Update 9/26/18: This pristine 4000S has sold to a reader!
While Iâ€™m a big fan of the Audi B2 chassis, I donâ€™t spend much time looking at or for the low man on the totem pole â€“ the 4000S. If you read my Audi badging rant from a while ago, youâ€™ll remember that there was no model below the â€œSâ€ offered here, so the 4000S was the base model. Although these were the least powerful B2s on offer, in manual form they could keep up with the Coupe GT because they were also the lightest of the chassis here. Power came from a 1.8 inline-4 borrowed from the GTI and GLI Volkswagens, but it was mounted longitudinally like all B2 motors. Even though they were down on power to the 5s, the inline-4 also had 20% less motor hanging out front, making them fairly nimble. Like their 5-cylinder GT brethren, you had a choice between a 5-speed manual or the venerable 3-speed automatic that appeared in everything from the Vanagon to the Porsche 944. They were also the cheapest Audi you could buy in the 1980s. Though we often look at 4000 quattros, the reality is that about 75% or more of any given model year’s sales were front drivers. 1987 saw 9,043 out of 11,972 sold in this configuration. These appeared to be bought primarily by older women who wanted a more refined sedan but werenâ€™t ready to buy the W201 Mercedes-Benz or E30 BMW. Much more often than their all-wheel drive counterparts, or even the GT, clean examples of the prolific 4000S pop up for sale:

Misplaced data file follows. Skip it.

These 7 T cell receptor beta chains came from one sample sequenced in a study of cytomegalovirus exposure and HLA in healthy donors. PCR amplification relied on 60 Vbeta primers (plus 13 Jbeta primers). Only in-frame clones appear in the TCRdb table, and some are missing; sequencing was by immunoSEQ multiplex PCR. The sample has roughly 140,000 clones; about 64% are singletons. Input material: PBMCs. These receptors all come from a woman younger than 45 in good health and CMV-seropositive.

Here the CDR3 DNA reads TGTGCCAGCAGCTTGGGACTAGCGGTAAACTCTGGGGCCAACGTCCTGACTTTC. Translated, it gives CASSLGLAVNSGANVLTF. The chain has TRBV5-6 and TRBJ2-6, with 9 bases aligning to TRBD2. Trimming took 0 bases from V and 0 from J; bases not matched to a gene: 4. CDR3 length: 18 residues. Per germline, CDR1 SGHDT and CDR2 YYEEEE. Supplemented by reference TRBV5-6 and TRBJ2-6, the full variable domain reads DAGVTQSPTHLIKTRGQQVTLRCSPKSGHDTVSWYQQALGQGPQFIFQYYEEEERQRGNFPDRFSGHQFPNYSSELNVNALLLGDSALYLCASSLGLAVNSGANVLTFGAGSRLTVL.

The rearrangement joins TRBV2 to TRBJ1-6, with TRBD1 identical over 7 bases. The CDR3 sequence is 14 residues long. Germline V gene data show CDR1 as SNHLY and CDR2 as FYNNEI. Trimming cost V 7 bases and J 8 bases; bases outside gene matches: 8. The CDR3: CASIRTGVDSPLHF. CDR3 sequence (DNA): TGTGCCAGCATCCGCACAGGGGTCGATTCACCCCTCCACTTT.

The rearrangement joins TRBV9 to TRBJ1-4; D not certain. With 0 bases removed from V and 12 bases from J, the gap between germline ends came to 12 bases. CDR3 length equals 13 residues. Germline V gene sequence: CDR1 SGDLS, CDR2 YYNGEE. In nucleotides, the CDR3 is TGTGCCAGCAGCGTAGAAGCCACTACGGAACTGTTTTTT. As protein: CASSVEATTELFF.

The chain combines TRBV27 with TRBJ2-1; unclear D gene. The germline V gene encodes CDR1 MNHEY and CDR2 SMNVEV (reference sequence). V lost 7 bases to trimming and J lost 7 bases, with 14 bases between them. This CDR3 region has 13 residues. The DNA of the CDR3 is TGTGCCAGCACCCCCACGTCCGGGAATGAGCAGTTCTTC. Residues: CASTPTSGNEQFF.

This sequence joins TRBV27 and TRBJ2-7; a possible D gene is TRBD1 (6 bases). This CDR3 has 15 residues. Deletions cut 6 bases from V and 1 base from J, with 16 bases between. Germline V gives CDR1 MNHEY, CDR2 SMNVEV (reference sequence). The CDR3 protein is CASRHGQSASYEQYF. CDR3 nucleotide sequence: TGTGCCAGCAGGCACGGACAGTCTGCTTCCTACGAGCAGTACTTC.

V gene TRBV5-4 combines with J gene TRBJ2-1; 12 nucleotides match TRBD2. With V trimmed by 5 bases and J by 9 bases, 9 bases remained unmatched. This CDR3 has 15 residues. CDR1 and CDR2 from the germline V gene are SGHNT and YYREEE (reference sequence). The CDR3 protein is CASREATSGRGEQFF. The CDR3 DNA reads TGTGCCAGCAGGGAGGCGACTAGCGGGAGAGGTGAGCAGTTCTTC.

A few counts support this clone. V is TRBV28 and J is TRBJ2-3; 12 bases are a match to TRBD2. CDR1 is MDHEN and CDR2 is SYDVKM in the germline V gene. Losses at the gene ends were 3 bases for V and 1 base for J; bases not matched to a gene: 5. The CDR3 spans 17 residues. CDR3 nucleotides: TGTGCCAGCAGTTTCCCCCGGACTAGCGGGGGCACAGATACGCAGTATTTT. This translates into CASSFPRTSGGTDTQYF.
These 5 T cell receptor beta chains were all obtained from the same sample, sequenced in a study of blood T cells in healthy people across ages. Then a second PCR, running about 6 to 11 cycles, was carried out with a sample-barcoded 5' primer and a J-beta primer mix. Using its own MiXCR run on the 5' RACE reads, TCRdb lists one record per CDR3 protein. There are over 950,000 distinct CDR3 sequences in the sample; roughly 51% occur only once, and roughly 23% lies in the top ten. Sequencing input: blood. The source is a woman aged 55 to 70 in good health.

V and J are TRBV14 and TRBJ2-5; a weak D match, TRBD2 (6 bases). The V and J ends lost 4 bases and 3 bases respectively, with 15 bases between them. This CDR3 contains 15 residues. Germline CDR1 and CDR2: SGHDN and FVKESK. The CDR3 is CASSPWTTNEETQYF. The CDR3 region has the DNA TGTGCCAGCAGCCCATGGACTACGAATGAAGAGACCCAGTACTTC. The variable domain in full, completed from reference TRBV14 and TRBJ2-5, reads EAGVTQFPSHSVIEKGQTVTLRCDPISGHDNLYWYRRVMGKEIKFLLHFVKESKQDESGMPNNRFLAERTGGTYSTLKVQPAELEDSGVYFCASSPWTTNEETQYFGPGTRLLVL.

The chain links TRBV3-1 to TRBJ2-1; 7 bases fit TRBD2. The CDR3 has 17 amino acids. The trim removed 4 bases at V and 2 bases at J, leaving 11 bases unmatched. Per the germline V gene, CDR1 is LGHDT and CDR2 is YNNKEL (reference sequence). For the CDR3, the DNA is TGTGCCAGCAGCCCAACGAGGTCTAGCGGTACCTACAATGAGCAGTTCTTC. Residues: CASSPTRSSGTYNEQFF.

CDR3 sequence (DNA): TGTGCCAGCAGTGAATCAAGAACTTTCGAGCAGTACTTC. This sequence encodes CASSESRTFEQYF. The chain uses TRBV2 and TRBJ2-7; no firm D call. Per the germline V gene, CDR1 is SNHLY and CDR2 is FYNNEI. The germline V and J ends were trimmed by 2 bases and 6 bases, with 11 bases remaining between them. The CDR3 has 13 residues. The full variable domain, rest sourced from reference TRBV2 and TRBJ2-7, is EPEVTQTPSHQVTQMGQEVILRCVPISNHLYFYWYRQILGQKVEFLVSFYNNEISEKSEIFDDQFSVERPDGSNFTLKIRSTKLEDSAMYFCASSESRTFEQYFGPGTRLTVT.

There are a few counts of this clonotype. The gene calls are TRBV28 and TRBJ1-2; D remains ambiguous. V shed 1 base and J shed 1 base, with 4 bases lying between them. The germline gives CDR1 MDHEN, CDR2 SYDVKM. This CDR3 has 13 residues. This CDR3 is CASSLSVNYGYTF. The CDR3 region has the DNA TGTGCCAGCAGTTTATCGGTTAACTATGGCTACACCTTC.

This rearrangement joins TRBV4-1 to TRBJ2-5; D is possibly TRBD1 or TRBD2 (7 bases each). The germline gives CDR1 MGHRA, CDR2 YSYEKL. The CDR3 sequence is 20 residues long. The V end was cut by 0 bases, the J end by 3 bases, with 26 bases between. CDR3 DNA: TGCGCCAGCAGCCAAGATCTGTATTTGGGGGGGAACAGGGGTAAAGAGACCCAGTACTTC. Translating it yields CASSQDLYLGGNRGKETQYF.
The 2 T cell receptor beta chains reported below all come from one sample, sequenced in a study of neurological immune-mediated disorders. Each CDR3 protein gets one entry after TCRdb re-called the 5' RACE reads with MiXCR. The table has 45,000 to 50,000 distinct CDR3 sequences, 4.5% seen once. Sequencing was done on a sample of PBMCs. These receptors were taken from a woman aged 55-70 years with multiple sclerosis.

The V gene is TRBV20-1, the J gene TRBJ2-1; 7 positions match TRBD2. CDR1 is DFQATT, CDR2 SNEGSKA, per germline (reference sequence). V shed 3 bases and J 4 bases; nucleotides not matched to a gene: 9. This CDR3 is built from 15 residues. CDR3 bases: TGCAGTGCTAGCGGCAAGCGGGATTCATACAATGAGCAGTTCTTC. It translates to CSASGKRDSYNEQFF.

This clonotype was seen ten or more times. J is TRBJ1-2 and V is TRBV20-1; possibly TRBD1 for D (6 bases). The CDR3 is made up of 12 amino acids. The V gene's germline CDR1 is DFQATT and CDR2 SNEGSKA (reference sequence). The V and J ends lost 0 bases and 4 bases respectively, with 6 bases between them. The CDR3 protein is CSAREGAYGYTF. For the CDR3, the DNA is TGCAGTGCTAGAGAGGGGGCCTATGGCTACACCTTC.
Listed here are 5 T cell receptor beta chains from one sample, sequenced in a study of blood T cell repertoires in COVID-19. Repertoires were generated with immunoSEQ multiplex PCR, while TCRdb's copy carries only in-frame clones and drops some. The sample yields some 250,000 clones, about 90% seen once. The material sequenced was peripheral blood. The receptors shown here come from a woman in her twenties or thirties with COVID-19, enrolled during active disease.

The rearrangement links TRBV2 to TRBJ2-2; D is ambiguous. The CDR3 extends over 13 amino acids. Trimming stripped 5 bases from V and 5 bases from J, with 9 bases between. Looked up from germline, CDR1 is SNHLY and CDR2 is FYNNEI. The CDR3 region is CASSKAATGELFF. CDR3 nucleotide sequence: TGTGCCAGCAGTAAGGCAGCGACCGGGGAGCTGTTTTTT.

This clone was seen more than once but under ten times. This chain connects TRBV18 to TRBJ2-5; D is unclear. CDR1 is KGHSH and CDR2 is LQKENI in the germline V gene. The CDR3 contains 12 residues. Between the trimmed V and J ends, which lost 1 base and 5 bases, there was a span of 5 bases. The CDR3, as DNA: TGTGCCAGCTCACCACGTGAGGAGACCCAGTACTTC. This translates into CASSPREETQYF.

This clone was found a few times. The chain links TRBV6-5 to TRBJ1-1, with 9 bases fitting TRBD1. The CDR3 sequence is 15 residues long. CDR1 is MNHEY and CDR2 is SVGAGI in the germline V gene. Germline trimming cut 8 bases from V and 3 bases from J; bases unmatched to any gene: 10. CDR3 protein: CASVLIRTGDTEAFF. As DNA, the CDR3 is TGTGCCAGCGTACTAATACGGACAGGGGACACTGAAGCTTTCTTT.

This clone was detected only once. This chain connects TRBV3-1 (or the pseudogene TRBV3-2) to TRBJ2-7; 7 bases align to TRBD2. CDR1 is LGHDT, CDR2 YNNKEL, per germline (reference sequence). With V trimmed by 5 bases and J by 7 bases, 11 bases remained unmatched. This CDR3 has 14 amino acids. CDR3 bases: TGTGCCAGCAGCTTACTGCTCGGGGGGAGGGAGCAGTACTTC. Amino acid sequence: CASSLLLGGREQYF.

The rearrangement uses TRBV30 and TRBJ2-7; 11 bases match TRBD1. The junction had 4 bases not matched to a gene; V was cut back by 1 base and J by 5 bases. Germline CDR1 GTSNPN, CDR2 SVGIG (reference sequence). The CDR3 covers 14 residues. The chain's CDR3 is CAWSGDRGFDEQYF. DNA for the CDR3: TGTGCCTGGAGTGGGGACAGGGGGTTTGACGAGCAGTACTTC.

Familiar to U.S. fans as the Audi 4000, in the rest of the world Audi continued a naming tradition that dated back to the 1960s regarding engine output. Most of the models didn’t make it here, but prior to the 1980s there were Audi 50s, 60s, 80s and 100s. The original B1 80 was also called the Fox here, not to be confused with the later Volkswagen Fox model. When Audi switched to the B2 chassis, the U.S. nomenclature changed to the 4000 most remember. And there were several engine configurations available initially, including a diesel, turbo diesel, inline-4 and inline-5 motor in both 2 and 4 door configuration, along with the stablemate Coupe GT model though the designations no longer aligned with engine power. By the time Audi progressed to 1984 and the introduction of the 80/4000 quattro, though, engine choices dwindled. In the Coupe GT, you could only get the 5-cylinder motor – effectively the same motor that was available in the quattro but with a slightly different exhaust manifold that netted 5 more horsepower in the sedan. Otherwise, if you bought a 4000 front drive model, you got a 1.8 inline-4 that was shared with the Volkswagen model range. This continued with the refreshed models in 1985, with the only further engine change being the later 1987.5 Coupe GTs switching to the NG 2.3 130 horsepower motor.
However, in Europe there were still many configurations you could get the B2 in. There were two model levels; 80 and 90, with the later being the more upscale version with more powerful motors. This would be seen in the U.S. later with the B3 run, but in Europe there were pretty substantial differences visually and mechanically between the 80 and 90. The 90 was, for all intents and purposes, a Coupe GT under the skin. In 4-door guise, it retained the larger 10.1″ vented front brakes mated to 4×108 wheels instead of 4×100. Outside the aerodynamic bumper covers only made their way onto 90 models, while 80s carried bumper covers that looked very similar to the pre-85 models. The engine was the same 2.2 inline-5 that would be found in the quattro models, with European variants producing a few more horsepower than U.S. markets. As with the Coupe GT, these were expensive models that were more heavily taxed than the smaller motored 80s, and consequently they’re not seen as often. But a seller contacted us with a pretty stunning example that’s worth taking a look at.